Following my child’s wish
Many parents believe that by sending their child overseas to study they are following their child’s wish. There may be some degree of truth in this, but it is a highly nuanced area. Many Chinese students view western education through rose-tinted spectacles and as the antithesis of a more traditional mode of education in their homeland. However, it is unlikely that the average teenager in China has more than a superficial awareness of UK or US education. To be fair, many young Chinese will have more knowledge of education in the west than a western teenager would have of the Chinese system, but often their ideas are based upon anecdote and something of a utopian ideal of the English-speaking world of education.
Another problem is that parents may feel that they are following their child’s desire for English-medium education when in fact they themselves have effectively brainwashed their children into believing the western education is superior to education in the east. Similarly, some young people have a passive relationship with their parents and effectively internalize the desires of their parents as their own. Rather than harbouring their own ambitions to study abroad, often the young person is fulfilling the expectations of their family.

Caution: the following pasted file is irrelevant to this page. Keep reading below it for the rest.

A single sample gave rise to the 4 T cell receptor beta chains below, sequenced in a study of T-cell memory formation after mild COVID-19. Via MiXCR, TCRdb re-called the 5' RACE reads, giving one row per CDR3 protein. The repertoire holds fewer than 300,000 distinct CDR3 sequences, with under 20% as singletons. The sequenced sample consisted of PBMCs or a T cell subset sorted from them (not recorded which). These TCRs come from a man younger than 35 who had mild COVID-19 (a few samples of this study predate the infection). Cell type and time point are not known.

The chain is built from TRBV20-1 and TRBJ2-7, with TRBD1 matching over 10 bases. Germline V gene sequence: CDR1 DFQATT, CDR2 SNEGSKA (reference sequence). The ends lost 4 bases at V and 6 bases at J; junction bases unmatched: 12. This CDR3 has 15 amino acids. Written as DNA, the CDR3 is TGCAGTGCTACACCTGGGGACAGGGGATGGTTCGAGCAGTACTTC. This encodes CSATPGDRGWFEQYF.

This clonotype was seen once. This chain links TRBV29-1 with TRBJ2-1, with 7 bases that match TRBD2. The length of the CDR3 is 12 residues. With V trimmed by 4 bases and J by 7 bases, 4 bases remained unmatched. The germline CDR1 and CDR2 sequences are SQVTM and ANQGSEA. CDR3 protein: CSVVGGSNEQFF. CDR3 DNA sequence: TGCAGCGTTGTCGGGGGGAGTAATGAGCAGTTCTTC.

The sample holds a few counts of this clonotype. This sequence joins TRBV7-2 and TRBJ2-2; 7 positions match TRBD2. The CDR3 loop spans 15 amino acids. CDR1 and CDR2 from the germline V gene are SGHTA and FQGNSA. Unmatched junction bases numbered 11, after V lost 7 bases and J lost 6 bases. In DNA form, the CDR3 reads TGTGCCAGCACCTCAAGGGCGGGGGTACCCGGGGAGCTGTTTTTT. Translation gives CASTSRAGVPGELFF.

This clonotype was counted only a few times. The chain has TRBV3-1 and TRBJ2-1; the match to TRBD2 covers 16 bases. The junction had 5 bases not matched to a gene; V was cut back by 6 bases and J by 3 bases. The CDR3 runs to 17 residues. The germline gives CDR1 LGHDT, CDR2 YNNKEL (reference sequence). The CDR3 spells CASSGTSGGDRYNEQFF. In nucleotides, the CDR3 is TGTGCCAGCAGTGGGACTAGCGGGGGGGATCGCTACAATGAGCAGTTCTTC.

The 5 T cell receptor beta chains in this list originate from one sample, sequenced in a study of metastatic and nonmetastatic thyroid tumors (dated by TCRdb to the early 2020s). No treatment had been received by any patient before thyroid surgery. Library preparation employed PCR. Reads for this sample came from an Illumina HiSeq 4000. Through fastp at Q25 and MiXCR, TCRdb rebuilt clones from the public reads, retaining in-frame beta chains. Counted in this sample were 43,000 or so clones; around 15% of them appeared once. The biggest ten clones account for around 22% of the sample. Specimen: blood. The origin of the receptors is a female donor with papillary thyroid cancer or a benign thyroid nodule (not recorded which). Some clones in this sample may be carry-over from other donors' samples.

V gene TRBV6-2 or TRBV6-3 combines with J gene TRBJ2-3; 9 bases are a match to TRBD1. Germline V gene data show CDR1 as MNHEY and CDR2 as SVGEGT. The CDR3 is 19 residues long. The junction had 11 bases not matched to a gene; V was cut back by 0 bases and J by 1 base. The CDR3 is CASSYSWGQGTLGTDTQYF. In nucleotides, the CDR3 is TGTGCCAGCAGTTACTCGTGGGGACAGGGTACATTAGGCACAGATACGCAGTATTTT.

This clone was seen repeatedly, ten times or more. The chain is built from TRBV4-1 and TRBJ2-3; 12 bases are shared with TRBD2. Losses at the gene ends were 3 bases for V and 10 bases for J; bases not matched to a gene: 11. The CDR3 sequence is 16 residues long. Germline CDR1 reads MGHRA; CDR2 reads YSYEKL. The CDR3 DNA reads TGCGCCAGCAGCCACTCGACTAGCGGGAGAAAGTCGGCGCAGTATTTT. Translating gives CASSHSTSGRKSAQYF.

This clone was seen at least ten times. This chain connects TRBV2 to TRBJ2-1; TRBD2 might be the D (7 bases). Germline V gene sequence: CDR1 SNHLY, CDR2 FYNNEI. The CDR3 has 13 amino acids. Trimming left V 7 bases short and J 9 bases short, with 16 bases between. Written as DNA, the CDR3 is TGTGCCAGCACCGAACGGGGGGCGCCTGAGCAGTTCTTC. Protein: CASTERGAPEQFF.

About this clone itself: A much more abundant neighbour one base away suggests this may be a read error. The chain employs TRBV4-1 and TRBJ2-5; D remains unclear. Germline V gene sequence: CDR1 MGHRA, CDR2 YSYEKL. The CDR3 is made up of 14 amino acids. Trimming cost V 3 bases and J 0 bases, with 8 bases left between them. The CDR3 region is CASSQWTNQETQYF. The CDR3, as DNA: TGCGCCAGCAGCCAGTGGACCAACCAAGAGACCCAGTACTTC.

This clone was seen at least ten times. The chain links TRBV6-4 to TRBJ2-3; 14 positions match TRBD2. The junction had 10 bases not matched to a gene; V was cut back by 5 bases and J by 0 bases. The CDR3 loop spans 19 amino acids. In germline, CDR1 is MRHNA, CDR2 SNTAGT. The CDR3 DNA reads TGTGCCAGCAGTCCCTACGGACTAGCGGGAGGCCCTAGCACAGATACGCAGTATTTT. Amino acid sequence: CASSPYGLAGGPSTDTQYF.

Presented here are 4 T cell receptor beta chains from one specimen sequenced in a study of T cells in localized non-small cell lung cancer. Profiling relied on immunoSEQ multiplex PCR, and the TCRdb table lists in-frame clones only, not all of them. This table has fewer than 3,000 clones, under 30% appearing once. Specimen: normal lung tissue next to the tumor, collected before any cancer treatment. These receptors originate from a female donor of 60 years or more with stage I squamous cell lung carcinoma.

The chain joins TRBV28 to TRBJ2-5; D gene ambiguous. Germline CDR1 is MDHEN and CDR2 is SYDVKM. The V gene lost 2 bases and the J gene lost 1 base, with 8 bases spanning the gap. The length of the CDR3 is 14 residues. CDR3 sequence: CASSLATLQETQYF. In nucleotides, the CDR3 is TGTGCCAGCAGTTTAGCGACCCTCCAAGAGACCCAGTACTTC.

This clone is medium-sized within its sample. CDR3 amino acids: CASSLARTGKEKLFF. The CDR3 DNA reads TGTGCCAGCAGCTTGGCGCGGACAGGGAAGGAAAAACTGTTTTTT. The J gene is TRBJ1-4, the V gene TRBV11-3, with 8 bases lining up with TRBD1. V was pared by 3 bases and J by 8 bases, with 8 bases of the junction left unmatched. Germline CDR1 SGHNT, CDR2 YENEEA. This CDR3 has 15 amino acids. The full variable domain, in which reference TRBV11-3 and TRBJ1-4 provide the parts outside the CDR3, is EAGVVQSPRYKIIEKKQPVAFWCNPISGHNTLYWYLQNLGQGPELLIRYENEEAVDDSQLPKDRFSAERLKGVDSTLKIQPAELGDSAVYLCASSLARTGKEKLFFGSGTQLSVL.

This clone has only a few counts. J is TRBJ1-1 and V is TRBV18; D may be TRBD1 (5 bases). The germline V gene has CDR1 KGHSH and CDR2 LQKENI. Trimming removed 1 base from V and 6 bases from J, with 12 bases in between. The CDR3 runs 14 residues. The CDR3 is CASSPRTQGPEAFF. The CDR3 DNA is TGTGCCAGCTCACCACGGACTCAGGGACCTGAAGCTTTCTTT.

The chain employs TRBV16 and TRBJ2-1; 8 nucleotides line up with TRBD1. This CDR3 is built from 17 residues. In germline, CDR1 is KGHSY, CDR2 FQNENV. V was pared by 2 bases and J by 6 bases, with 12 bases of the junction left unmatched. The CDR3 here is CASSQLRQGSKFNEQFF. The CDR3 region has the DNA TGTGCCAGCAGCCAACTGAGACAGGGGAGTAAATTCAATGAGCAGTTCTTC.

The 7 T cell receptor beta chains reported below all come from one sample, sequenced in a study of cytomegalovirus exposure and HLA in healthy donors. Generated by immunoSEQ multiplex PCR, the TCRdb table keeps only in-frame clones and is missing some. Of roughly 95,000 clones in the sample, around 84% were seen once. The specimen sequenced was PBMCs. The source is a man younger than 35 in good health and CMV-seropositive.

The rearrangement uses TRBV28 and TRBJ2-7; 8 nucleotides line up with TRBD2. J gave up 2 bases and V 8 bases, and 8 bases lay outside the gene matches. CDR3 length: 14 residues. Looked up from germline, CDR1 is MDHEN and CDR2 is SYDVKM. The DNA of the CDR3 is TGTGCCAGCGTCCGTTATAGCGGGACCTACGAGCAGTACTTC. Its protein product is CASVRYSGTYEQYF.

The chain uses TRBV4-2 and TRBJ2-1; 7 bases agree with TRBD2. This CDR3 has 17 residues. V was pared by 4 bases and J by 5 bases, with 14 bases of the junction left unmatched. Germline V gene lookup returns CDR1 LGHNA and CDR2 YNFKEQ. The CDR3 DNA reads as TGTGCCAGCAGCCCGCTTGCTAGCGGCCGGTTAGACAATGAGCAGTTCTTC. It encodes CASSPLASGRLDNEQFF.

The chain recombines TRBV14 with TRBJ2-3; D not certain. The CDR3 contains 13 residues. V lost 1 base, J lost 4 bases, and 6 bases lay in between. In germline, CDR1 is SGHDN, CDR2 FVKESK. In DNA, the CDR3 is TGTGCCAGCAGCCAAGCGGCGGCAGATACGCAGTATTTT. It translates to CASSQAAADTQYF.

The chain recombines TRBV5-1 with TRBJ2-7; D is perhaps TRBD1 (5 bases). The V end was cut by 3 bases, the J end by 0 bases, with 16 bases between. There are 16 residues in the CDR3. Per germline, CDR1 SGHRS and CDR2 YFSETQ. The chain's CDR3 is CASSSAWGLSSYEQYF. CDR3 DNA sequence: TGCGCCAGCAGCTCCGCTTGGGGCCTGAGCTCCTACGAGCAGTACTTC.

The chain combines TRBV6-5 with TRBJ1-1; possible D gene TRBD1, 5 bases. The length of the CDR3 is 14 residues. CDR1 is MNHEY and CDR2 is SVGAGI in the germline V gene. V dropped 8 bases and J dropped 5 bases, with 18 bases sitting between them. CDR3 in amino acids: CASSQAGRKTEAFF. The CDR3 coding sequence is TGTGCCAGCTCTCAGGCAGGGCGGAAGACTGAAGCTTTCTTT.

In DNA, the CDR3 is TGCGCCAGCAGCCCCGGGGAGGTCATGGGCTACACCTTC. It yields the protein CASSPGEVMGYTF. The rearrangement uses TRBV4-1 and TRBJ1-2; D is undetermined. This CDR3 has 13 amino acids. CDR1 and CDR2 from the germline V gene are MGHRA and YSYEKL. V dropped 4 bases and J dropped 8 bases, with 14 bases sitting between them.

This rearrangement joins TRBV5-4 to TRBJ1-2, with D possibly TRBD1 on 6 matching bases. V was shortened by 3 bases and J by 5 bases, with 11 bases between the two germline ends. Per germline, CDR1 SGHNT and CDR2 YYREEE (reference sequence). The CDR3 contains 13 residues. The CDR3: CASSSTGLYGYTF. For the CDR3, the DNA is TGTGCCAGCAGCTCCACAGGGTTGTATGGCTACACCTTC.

The role of agents
If you visit any international education / bilingual school in China you will no doubt hear about how agents are exploiting Chinese parents and students by selling them an idyllic model of education in Europe or North America. Arguments around the role of agents are far from simplistic though, despite what school leaders might suggest. In the main, agents are universally despised and demonized by school leaders for poaching students. Being an agent in the sphere of education in China is a lucrative business. Parents will pay huge sums of money to agents who guarantee that they will place their child in an elite school or university in the west. In many cases, the agents do deliver what they promise, but there are also thousands of cases where families have been left disappointed. Most international education schools employ at least one full-time University Guidance Officer with a mandate to work with students to help them secure places at appropriate universities. Obviously a UGO has a vested interest to persuade a student to complete their studies at their school and to make the move overseas after their A-Levels or IB Diploma, but at the same time, a UGO is salaried and perhaps is in a more objective position to offer balanced advice than an agent who makes their living from commissions.